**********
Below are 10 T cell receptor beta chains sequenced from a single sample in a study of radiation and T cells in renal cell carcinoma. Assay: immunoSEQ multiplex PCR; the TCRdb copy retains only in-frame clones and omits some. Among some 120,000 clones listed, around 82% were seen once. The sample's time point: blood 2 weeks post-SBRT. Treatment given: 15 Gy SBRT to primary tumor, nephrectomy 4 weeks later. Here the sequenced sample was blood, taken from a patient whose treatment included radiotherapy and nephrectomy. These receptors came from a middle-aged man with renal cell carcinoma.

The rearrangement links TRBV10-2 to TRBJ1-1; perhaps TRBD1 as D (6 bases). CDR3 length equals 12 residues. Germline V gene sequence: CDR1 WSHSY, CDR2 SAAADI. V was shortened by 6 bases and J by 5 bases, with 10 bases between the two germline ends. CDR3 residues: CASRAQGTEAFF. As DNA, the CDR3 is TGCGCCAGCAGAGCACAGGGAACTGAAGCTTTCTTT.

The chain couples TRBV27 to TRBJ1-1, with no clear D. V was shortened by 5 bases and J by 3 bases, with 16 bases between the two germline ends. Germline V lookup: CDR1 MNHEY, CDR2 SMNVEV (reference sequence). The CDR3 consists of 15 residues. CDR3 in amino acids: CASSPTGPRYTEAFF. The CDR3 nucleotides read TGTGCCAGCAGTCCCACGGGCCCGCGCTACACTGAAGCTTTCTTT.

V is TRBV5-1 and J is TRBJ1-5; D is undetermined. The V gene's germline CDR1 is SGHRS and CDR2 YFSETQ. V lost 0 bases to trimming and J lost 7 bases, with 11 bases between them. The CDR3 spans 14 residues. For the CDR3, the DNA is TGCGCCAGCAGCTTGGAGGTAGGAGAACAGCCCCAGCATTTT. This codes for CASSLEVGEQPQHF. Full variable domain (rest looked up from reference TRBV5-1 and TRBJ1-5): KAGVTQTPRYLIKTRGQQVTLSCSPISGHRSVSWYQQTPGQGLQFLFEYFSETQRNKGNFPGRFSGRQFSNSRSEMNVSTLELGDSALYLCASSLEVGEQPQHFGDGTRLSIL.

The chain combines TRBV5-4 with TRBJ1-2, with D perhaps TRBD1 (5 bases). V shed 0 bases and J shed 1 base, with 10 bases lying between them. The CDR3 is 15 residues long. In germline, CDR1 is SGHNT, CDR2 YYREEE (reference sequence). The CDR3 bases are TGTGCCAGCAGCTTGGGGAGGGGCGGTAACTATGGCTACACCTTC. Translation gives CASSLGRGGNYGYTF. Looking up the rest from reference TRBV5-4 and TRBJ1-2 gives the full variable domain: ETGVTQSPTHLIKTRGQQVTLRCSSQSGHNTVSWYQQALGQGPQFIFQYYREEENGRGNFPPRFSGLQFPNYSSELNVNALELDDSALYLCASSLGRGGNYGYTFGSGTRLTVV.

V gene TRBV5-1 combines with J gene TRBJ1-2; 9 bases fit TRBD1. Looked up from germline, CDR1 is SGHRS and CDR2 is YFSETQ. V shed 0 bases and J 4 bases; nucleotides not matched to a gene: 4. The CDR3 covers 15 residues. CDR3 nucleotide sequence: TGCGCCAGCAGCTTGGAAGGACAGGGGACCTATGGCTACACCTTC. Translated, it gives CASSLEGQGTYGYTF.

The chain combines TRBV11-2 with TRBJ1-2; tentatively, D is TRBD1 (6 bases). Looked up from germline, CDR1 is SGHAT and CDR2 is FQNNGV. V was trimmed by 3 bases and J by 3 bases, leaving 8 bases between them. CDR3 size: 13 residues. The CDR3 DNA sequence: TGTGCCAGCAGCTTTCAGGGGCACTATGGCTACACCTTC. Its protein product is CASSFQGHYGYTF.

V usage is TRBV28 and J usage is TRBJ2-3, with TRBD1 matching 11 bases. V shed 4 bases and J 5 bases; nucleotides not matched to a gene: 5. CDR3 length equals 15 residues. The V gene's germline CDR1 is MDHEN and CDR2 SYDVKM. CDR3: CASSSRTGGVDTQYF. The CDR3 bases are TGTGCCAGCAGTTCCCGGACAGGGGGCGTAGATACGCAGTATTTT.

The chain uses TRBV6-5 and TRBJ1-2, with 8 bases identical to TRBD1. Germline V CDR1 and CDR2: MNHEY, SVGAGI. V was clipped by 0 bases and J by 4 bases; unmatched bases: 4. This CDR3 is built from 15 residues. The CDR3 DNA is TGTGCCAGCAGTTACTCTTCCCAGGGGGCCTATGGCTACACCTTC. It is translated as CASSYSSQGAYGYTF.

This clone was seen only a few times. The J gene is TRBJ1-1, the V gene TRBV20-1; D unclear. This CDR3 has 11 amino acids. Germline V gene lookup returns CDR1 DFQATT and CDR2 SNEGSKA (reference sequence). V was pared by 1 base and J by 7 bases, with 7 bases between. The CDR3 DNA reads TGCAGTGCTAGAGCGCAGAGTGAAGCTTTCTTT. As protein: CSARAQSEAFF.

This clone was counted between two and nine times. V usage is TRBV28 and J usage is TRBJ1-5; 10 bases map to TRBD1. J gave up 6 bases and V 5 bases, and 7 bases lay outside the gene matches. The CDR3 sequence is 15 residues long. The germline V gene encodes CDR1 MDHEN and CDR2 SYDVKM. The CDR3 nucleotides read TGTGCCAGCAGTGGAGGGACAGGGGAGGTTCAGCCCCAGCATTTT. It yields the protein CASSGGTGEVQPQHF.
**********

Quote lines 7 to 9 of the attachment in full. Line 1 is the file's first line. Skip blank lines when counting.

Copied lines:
The chain combines TRBV11-2 with TRBJ1-2; tentatively, D is TRBD1 (6 bases). Looked up from germline, CDR1 is SGHAT and CDR2 is FQNNGV. V was trimmed by 3 bases and J by 3 bases, leaving 8 bases between them. CDR3 size: 13 residues. The CDR3 DNA sequence: TGTGCCAGCAGCTTTCAGGGGCACTATGGCTACACCTTC. Its protein product is CASSFQGHYGYTF.

V usage is TRBV28 and J usage is TRBJ2-3, with TRBD1 matching 11 bases. V shed 4 bases and J 5 bases; nucleotides not matched to a gene: 5. CDR3 length equals 15 residues. The V gene's germline CDR1 is MDHEN and CDR2 SYDVKM. CDR3: CASSSRTGGVDTQYF. The CDR3 bases are TGTGCCAGCAGTTCCCGGACAGGGGGCGTAGATACGCAGTATTTT.

The chain uses TRBV6-5 and TRBJ1-2, with 8 bases identical to TRBD1. Germline V CDR1 and CDR2: MNHEY, SVGAGI. V was clipped by 0 bases and J by 4 bases; unmatched bases: 4. This CDR3 is built from 15 residues. The CDR3 DNA is TGTGCCAGCAGTTACTCTTCCCAGGGGGCCTATGGCTACACCTTC. It is translated as CASSYSSQGAYGYTF.